Home About us Editorial board Search Ahead of print Current issue Archives Submit article Instructions Subscribe Contacts Login 
Print this page Email this page Users Online: 817
Year : 2020  |  Volume : 13  |  Issue : 3  |  Page : 210-214

Renal artery embolization: A minimally invasive technique in the treatment of acute intractable iatrogenic hematuria – Experience at a tertiary care center

1 Military Hospital Cardiothoracic Centre, Affiliated to Armed Forces Medical College, Pune, Maharashtra, India
2 Department of Radiodiagnosis and Intervention Radiology, Army Hospital (R and R), New Delhi, India
3 Department of Radiodiagnosis and Intervention Radiology, Armed Forces Medical College, Pune, Maharashtra, India

Correspondence Address:
Virender Malik
Military Hospital Cardiothoracic Centre, Pune - 411 040, Maharashtra
Login to access the Email id

Source of Support: None, Conflict of Interest: None

DOI: 10.4103/mjdrdypu.mjdrdypu_210_19

Rights and Permissions

Introduction: Hematuria following iatrogenic trauma or renal vascular malformations is less common but important causes warranting definite emergency procedure in cases not responding to conservative management. Endovascular embolization is accepted as an effective technique for the treatment of acute intractable hematuria. Considering the need of microcatheter for selective embolization, its use during the procedure increases the procedural cost significantly. The purpose of the present study is to assess the effectiveness and safety of selective renal artery embolization in patients with intractable hematuria using a 4-F glide catheter (GC). The microcatheter usage during our study was intended to be restricted to cases where the GC was not navigable to the optimal site for embolization. Materials and Methods: A retrospective analysis was done for 21 cases with acute intractable hematuria referred to our center between January 2015 and February 2019. Fifteen male and 6 female patients were included. Seventeen cases followed iatrogenic injury during a renal biopsy, 2 cases were due to renal neoplasm, and 1 each due to PCN and abdominal trauma. Embolization was carried out after selective catheterization of the feeding artery, with a 4-F GC using polyvinyl alcohol (PVA) particles in combination with pushable coils in all cases. Results: The source of bleeding was identified as arteriovenous fistula (AVF) in 14, AVF with pseudoaneurysm (PA) in 3, PA alone in 2, and abnormal tumor vascularity in 2 patients. In all but 2 cases, the hematuria stopped within 24 h after embolization. In the remaining 2 cases, hematuria stopped completely within 72 h. One patient developed minor puncture site bleed with no major procedural complications or recurrence on follow-up. Conclusion: Endovascular embolization is a highly effective minimally invasive technique for the treatment of acute intractable hematuria. Good results were achieved without using any microcatheter (hence cost-effective) with no clinically significant nontarget embolization.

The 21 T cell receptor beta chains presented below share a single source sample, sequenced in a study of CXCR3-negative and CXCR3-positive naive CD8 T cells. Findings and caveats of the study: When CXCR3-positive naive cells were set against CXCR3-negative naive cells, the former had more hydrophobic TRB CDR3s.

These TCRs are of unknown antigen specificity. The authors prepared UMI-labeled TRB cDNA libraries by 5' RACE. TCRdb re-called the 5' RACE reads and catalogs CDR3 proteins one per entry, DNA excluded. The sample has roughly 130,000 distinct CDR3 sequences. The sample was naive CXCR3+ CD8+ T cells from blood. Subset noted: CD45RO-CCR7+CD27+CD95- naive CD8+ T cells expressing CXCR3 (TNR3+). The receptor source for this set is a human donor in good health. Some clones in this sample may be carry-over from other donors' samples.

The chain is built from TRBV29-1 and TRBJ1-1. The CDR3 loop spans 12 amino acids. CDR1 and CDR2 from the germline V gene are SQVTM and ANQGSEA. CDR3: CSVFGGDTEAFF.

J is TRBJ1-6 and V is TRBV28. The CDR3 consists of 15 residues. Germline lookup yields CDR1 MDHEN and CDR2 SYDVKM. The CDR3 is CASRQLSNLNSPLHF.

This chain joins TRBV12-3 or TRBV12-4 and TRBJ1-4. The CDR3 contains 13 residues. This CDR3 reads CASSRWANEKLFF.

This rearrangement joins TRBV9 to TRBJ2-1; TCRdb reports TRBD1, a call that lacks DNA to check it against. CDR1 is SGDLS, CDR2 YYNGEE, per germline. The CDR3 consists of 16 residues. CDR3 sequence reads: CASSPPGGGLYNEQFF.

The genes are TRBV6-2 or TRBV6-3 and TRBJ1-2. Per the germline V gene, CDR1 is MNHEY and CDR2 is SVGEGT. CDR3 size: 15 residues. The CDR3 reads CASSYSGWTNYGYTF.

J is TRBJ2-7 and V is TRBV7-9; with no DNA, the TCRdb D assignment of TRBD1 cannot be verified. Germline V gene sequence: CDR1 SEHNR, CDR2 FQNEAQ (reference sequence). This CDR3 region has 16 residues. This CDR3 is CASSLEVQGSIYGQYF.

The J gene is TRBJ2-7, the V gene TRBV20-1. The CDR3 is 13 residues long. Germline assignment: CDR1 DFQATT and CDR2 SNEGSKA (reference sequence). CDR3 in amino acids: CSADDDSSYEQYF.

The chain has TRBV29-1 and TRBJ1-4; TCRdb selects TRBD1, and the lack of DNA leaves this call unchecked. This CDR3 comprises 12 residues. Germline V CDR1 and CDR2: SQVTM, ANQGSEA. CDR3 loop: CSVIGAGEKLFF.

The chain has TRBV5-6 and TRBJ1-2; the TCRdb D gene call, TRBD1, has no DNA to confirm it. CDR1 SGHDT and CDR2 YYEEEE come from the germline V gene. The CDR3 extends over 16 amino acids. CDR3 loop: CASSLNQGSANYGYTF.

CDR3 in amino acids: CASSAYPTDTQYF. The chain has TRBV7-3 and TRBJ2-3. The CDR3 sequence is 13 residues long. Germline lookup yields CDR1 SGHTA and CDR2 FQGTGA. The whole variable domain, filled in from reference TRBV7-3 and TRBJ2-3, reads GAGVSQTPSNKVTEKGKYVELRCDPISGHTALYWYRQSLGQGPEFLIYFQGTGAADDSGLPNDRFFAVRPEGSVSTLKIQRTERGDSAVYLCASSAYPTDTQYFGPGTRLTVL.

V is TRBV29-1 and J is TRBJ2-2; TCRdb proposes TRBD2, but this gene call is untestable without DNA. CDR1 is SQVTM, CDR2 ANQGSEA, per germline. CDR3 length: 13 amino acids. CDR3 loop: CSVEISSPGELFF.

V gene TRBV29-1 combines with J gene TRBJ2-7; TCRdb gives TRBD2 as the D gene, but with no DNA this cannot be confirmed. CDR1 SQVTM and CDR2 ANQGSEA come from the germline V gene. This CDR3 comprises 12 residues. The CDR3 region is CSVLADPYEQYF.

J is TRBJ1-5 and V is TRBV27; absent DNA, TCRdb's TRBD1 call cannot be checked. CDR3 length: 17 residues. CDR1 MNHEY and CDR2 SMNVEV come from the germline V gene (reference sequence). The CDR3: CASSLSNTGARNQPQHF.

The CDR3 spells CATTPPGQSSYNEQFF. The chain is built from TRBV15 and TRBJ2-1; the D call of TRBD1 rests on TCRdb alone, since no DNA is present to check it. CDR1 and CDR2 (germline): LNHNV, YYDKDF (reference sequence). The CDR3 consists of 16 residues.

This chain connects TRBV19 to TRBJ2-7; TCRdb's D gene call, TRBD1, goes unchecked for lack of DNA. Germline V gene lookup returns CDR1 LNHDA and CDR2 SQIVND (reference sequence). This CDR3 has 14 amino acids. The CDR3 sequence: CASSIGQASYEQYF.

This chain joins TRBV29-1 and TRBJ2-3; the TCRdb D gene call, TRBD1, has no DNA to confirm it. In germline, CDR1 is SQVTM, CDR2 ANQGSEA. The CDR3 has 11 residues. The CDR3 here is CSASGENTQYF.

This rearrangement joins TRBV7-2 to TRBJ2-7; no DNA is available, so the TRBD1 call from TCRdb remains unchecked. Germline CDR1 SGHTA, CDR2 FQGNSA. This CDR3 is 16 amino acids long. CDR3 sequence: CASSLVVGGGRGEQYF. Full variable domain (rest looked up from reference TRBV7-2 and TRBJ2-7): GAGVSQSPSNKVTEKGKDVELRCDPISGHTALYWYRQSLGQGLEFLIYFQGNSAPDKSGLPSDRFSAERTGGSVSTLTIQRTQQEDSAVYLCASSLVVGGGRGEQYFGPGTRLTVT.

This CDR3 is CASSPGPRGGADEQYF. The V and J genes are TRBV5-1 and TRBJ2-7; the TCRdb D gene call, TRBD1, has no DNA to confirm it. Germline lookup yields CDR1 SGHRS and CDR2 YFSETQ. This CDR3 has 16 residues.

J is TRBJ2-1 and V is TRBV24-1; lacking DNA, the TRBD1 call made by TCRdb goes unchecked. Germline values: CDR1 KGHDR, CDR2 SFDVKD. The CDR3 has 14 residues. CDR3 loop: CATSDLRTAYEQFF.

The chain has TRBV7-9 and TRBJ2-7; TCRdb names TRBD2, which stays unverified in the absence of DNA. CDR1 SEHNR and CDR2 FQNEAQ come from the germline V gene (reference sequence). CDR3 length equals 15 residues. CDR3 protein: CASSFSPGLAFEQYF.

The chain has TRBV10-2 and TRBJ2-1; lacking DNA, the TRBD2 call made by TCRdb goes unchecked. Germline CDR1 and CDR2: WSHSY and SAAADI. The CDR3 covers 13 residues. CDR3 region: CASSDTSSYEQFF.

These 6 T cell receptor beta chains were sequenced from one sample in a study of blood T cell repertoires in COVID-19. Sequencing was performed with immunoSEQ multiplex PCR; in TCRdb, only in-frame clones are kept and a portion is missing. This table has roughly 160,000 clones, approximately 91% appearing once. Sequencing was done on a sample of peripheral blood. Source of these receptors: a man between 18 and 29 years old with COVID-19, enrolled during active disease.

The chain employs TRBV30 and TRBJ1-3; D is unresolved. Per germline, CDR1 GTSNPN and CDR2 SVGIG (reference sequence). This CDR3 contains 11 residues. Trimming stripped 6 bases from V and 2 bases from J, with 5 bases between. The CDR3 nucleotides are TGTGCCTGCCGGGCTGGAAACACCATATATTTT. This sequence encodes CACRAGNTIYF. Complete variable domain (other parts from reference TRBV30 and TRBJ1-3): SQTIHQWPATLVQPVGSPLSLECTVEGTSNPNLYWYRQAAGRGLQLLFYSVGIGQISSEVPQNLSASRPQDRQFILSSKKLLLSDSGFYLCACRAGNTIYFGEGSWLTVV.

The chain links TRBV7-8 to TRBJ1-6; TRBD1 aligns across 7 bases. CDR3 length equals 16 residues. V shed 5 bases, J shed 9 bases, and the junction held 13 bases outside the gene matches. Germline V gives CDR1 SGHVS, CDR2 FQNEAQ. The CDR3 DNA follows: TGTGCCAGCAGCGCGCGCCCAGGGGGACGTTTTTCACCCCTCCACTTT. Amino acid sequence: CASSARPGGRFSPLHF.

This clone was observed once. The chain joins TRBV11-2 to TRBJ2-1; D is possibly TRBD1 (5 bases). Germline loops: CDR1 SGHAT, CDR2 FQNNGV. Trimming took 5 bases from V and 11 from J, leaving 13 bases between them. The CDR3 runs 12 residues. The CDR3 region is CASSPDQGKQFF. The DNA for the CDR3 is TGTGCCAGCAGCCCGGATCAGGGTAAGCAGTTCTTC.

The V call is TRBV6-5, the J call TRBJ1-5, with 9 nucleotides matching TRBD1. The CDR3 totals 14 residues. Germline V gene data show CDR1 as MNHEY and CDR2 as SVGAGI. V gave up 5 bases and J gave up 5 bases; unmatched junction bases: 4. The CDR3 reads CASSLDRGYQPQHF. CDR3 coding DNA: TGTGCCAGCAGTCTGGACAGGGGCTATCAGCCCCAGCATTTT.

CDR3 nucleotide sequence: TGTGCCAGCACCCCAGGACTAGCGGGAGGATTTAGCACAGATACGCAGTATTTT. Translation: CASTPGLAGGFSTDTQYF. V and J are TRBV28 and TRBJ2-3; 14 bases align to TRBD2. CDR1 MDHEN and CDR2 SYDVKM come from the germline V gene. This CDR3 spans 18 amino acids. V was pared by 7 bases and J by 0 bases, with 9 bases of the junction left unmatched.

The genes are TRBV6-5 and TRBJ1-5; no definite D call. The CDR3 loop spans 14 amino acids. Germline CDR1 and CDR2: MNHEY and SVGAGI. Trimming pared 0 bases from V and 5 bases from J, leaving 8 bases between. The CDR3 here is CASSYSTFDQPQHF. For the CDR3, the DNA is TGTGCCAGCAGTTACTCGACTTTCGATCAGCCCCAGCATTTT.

Print this article     Email this article
 Next article
 Previous article
 Table of Contents

 Similar in PUBMED
   Search Pubmed for
   Search in Google Scholar for
 Related articles
 Citation Manager
 Access Statistics
 Reader Comments
 Email Alert *
 Add to My List *
 * Requires registration (Free)

 Article Access Statistics
    PDF Downloaded72    
    Comments [Add]    

Recommend this journal